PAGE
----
** It is Not only the temperature you fire to, it is your climbing rate, how long you hold, & how fast you cool.

There are many different chemicals to get many different colors & effects. Ferric Chloride is a good base, just be careful of the fumes when firing & opening the foil.

post-863-137070521409_thumb.jpg

post-863-137070521409_thumb.jpg

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Thank you everyone for your responses.

 

It would appear aluminum foil is out of the question for me unless I reserve the entire kiln to fire under 1000 degrees which I don't think the co-op would allow. But perhaps I can sagger fire one or two of my pieces to see what I get. The response from OffCentre (Jim) suggests using coffee ground in his sagger. This has opened up a number of questions. Do you generally add something to the inside of the sagger and do I glaze the piece first?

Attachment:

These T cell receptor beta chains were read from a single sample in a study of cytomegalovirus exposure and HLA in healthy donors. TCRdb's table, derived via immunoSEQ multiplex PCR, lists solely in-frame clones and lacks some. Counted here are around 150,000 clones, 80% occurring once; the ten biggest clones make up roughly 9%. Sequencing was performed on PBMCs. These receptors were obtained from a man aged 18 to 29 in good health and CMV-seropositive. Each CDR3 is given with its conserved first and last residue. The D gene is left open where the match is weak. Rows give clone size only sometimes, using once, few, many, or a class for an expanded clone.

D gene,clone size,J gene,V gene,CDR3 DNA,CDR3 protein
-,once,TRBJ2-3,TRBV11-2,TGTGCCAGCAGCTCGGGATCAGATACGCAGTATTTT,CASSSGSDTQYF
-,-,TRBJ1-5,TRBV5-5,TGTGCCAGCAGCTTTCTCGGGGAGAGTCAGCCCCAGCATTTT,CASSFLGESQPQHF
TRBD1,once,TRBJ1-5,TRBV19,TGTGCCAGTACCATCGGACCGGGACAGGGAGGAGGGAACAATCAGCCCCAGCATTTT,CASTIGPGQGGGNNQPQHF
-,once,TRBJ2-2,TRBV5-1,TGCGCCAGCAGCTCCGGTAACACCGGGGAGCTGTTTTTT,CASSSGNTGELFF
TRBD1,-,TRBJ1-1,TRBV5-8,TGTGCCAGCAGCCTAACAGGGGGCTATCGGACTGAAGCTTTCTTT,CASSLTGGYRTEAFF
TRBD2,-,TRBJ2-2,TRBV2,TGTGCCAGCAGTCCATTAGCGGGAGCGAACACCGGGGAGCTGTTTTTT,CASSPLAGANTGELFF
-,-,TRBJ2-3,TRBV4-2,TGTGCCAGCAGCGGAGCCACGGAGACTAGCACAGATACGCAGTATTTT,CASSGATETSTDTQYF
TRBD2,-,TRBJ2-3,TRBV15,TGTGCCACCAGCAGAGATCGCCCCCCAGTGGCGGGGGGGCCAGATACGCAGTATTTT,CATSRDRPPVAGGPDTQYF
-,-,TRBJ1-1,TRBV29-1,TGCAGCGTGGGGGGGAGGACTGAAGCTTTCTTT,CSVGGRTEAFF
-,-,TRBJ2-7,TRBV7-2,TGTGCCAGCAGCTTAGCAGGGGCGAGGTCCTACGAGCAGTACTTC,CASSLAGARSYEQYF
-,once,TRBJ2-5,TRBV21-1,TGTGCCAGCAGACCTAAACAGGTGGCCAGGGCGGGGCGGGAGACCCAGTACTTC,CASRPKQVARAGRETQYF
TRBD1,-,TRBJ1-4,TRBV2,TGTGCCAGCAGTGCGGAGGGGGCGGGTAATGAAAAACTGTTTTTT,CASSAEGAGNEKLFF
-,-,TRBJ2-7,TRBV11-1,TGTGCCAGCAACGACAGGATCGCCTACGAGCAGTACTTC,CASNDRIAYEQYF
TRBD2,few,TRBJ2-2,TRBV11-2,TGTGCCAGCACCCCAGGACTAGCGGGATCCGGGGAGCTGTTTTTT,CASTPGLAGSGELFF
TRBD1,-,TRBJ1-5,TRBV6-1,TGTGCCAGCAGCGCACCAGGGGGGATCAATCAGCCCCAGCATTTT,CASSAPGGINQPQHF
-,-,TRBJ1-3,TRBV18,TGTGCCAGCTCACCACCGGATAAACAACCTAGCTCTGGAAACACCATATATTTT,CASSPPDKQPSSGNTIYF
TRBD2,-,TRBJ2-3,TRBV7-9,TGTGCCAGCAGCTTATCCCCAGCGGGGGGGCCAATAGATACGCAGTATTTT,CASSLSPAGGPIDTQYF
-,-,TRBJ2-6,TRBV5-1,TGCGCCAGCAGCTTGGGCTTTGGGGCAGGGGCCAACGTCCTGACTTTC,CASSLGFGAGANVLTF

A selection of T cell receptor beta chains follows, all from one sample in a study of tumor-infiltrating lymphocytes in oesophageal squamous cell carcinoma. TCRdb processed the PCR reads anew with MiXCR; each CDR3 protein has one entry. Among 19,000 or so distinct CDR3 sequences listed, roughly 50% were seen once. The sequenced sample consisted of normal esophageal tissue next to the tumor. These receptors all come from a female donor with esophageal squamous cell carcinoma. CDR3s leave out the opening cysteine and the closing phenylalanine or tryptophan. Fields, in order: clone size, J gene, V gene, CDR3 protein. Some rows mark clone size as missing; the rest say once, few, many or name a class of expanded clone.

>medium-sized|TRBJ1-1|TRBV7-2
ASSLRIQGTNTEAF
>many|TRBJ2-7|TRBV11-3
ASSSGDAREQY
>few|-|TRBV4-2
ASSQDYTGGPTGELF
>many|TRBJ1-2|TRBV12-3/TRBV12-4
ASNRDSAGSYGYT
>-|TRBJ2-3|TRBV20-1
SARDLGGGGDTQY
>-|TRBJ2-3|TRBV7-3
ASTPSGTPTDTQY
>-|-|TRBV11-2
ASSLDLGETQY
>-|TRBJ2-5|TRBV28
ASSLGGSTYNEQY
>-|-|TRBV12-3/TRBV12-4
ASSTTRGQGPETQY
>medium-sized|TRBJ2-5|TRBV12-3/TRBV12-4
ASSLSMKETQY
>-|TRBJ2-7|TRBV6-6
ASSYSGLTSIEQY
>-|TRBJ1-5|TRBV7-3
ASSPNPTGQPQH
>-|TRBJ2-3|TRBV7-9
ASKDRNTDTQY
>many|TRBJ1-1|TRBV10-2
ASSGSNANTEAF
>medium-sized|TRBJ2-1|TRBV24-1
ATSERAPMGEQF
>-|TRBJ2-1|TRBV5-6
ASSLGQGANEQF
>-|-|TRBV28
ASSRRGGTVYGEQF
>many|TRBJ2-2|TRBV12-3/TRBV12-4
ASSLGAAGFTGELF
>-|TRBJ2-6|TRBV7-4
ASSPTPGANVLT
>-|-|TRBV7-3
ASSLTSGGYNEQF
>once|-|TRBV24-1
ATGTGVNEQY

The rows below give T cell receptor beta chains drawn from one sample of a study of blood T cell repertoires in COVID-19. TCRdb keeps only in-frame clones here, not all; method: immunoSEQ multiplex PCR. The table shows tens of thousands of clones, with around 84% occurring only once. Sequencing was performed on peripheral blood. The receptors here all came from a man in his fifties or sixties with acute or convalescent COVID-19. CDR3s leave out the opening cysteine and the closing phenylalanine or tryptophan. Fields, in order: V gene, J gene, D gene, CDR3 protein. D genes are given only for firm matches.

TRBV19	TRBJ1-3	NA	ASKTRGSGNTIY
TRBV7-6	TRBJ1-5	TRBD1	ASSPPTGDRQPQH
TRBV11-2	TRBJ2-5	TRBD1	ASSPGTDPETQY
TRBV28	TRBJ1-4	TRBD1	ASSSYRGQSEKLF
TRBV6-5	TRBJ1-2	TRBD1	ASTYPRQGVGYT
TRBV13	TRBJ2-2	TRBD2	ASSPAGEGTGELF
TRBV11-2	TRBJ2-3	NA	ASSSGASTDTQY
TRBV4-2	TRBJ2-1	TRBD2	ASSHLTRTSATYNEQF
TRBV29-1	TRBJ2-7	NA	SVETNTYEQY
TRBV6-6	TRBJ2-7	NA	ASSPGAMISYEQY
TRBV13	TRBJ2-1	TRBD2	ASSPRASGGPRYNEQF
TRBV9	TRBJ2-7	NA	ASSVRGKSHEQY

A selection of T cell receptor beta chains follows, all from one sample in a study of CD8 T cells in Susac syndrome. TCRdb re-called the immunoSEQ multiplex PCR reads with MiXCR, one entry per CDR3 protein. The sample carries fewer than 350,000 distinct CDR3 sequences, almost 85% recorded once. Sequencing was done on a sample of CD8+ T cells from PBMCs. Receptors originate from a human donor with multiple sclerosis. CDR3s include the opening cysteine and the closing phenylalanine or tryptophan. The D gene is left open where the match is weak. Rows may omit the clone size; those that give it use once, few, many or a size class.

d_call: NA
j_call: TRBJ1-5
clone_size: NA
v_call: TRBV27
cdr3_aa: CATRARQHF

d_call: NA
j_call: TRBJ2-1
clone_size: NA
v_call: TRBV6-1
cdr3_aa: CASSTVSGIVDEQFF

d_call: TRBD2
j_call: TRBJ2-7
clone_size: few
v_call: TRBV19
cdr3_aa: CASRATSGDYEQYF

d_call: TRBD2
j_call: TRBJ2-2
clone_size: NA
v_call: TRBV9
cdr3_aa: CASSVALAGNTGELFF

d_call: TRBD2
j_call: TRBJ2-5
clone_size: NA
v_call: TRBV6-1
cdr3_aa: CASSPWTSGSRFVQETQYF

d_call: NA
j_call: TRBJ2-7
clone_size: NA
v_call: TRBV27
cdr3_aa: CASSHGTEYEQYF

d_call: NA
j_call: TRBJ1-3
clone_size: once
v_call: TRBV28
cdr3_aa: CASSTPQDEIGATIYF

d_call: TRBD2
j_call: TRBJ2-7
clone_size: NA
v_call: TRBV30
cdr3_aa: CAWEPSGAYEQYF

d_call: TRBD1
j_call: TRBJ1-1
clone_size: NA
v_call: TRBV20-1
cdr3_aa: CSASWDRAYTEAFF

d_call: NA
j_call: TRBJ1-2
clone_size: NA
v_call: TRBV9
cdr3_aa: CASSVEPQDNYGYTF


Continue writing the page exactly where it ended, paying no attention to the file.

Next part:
As you can see I'm a neophite when it comes to anything other than traditional firing. I'll do a search of topic on this forum to see what I can find.

 

In the meantime can anyone suggest a book that I can purchase that will explain sagger firing?

 

Thanks again everyone.

 

Gary Taylor

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Thank you Raku Man. The post you attached is wonderful. The glaze has so much life to it which I hope to achieve on my functional pieces.

 

Gary Taylor

 

.

Yes, Aluminum dose melt just below 1,000 degrease. But I get much better effects at 1160. You are going to get different effects with different clays. Try & use the whitest clay you can. Laguna B mix is a good choice.

** It is Not only the temperature you fire to, it is your climbing rate, how long you hold, & how fast you cool.